I am sure that readers who have followed the series will enjoy this novel more fully, as it is clear that the characters, and Rhe in particular, have developed and grown through the books, but I must confess that this first incursion into Rhe Brewster’s world got me attached to the characters to the point where I felt quite emotional and sorry to see them go. Ah, and the prologue of the next book promises a gripping read as well.

I recommend this story to readers of cozy novels who prefer their mysteries with a more realistic and harder edge, crossing into police-procedural terrain, and to all those who love series like Midsummer Murders and want to immerse themselves in a charming small town with a dark (or darkish) underside. (Beware if you’re on a diet, though. There’s plenty of food!)

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review 2018-11-05 06:45
FATE PLAYS ITS HAND IN OUR LIVES
The Biology of Luck - Jacob M. Appel

This is one of the oddest novels that I've ever read. At 207 pages, it isn't taxing on the reader's time and, on the whole, is well-written. 

'THE BIOLOGY OF LUCK' is set in New York City around the end of the 20th century and into the first few years of the 21st century. It's either a story within a story or rather, a story superimposed upon another, which is perhaps closer to the truth because they are both centered on 2 of the novel's central characters.

 

Larry Bloom is a guy in his 30s who works as a NYC tour guide. He's nondescript and would be seen by most people as unattractive and unremarkable because he is, and he knows that. But there is a woman he has known as a friend for 2 years with whom he has fallen in love. For her, he has written a novel -- part of which is played out across several chapters carrying within their titles the words 'The Biology of Luck - Chapter -- by Larry Bloom' --- which revolves upon her and one which Bloom sent to a major publishing company, who had sent him a letter by way of reply - a letter he has yet to open; Bloom hopes it will be 'the Ace up his sleeve' in his bid to win her heart. The woman of Bloom's dreams is Starshine Hart, a 29 year old woman noted for her beauty and for moving to the beat of a different drummer. 

Bloom's hopes for lasting happiness or everlasting despair hinges on a date he has with Starshine at an Italian restaurant in Greenwich Village. 

For any reader of this review with the slightest curiosity as to what 'THE BIOLOGY OF LUCK' is about, the following remarks from the book, I think, best sum up what it's about: "A day that began on the sleepy streets of Harlem will end in a dash to the finish. The soles of Larry's feet throb after hours of walking; his throat burns from wasted words; his clothes bear the scars of smoked eel and pickled herring. In less than twelve hours, he has saved the life of a pompous buffoon, failed to rescue a beautiful maiden, and abandoned a corpse to the mercies of the news media. An overbearing journalist has kidnapped his bouquet. ... It has been the most traumatic day Larry has ever experienced, a whirlwind of dreams extinguished and hopes renewed, but what makes this snippet of June so inconceivable is that the two greatest challenges are still to come. He may yet be an author. ... All depends on whether Starshine, glorious Starshine, will wait for him."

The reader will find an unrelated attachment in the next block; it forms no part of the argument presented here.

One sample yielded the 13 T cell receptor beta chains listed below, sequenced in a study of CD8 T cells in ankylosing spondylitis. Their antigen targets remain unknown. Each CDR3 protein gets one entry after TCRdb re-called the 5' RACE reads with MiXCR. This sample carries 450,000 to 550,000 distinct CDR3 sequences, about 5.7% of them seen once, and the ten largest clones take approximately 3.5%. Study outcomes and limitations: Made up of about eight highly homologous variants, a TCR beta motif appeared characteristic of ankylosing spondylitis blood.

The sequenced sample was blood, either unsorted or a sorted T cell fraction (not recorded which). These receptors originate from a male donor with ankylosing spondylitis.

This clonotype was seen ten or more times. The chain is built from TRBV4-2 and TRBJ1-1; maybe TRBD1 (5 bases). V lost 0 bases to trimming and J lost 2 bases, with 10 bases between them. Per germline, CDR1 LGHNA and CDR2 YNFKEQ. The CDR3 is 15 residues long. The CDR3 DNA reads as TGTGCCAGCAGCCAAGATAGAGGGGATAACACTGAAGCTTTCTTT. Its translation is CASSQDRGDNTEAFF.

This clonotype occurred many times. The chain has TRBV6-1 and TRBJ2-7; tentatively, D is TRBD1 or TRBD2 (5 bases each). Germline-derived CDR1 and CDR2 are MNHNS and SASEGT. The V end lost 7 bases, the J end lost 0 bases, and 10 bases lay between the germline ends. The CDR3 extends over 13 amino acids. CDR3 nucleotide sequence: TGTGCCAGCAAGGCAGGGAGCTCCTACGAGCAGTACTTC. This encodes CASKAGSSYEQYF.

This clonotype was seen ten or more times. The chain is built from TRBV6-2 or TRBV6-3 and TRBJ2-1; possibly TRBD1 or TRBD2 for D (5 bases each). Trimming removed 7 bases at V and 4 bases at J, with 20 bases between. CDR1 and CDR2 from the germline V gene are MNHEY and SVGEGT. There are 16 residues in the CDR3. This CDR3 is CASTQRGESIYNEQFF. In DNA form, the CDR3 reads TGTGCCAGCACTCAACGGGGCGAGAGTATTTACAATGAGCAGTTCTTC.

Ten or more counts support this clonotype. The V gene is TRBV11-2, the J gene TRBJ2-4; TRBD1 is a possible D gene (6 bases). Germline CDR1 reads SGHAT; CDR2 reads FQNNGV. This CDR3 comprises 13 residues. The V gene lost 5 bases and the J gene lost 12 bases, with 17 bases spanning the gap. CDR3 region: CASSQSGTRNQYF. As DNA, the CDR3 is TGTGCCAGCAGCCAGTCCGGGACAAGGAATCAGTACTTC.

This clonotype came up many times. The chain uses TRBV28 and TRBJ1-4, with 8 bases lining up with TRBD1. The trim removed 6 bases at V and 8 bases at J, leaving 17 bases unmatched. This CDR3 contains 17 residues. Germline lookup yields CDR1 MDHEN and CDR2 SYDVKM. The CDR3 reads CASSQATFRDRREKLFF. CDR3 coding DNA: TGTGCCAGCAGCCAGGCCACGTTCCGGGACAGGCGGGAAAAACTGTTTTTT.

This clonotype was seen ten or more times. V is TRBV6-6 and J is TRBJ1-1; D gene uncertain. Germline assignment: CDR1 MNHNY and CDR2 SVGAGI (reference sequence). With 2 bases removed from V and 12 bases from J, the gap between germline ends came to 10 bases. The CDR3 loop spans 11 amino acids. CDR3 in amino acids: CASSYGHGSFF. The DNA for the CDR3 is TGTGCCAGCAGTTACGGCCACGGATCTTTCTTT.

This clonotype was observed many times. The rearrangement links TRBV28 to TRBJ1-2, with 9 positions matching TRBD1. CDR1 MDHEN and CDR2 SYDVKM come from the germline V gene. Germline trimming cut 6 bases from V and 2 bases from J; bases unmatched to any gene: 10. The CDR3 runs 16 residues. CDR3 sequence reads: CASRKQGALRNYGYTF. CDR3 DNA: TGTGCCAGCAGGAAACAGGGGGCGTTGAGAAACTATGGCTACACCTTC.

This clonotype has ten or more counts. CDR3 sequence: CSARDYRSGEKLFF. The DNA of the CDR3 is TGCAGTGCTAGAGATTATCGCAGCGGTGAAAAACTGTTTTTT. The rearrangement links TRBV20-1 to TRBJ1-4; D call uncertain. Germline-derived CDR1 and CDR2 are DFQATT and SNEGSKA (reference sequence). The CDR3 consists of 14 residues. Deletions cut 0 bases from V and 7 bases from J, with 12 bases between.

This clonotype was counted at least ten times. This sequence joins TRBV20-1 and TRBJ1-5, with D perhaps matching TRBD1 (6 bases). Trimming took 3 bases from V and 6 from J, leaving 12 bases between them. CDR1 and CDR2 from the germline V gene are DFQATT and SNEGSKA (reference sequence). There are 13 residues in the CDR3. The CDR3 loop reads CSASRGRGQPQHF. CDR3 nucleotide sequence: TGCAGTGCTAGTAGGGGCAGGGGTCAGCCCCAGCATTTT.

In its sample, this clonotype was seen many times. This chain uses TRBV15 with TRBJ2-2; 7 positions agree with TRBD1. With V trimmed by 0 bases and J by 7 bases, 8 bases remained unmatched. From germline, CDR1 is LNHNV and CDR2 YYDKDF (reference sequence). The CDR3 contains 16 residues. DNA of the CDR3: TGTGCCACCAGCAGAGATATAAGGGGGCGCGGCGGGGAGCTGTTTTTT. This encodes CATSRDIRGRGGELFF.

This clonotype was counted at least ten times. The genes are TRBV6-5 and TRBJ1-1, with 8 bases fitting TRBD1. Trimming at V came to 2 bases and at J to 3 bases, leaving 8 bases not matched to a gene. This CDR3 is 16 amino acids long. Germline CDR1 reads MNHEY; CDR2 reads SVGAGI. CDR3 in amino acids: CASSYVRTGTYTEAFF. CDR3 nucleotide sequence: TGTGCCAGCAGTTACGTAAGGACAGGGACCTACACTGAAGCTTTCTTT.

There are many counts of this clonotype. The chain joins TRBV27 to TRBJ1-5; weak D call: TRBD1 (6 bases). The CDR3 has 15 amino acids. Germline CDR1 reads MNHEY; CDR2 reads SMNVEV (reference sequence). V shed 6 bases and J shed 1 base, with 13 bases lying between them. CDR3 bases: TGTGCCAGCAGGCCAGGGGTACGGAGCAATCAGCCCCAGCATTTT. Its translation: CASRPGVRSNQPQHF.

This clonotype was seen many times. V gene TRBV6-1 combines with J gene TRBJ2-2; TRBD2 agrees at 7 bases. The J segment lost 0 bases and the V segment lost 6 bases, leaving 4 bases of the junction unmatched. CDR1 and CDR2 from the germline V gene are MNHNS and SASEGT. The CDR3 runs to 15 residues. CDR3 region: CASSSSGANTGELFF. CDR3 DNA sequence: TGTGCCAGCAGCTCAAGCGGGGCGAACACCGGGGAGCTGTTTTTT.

On the whole, 'THE BIOLOGY OF LUCK' is a decent novel. But not one to get overly excited about.

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text 2018-10-26 07:10
Biology Models Market Trends and Opportunities by Product Types 2025

October 26, 2018: This report researches the worldwide Biology Models market size (value, capacity, production and consumption) in key regions like North America, Europe, Asia Pacific (China, Japan) and other regions.

 

This study categorizes the global Biology Models breakdown data by manufacturers, region, type and application, also analyzes the market status, market share, growth rate, future trends, market drivers, opportunities and challenges, risks and entry barriers, sales channels, distributors and Porter's Five Forces Analysis.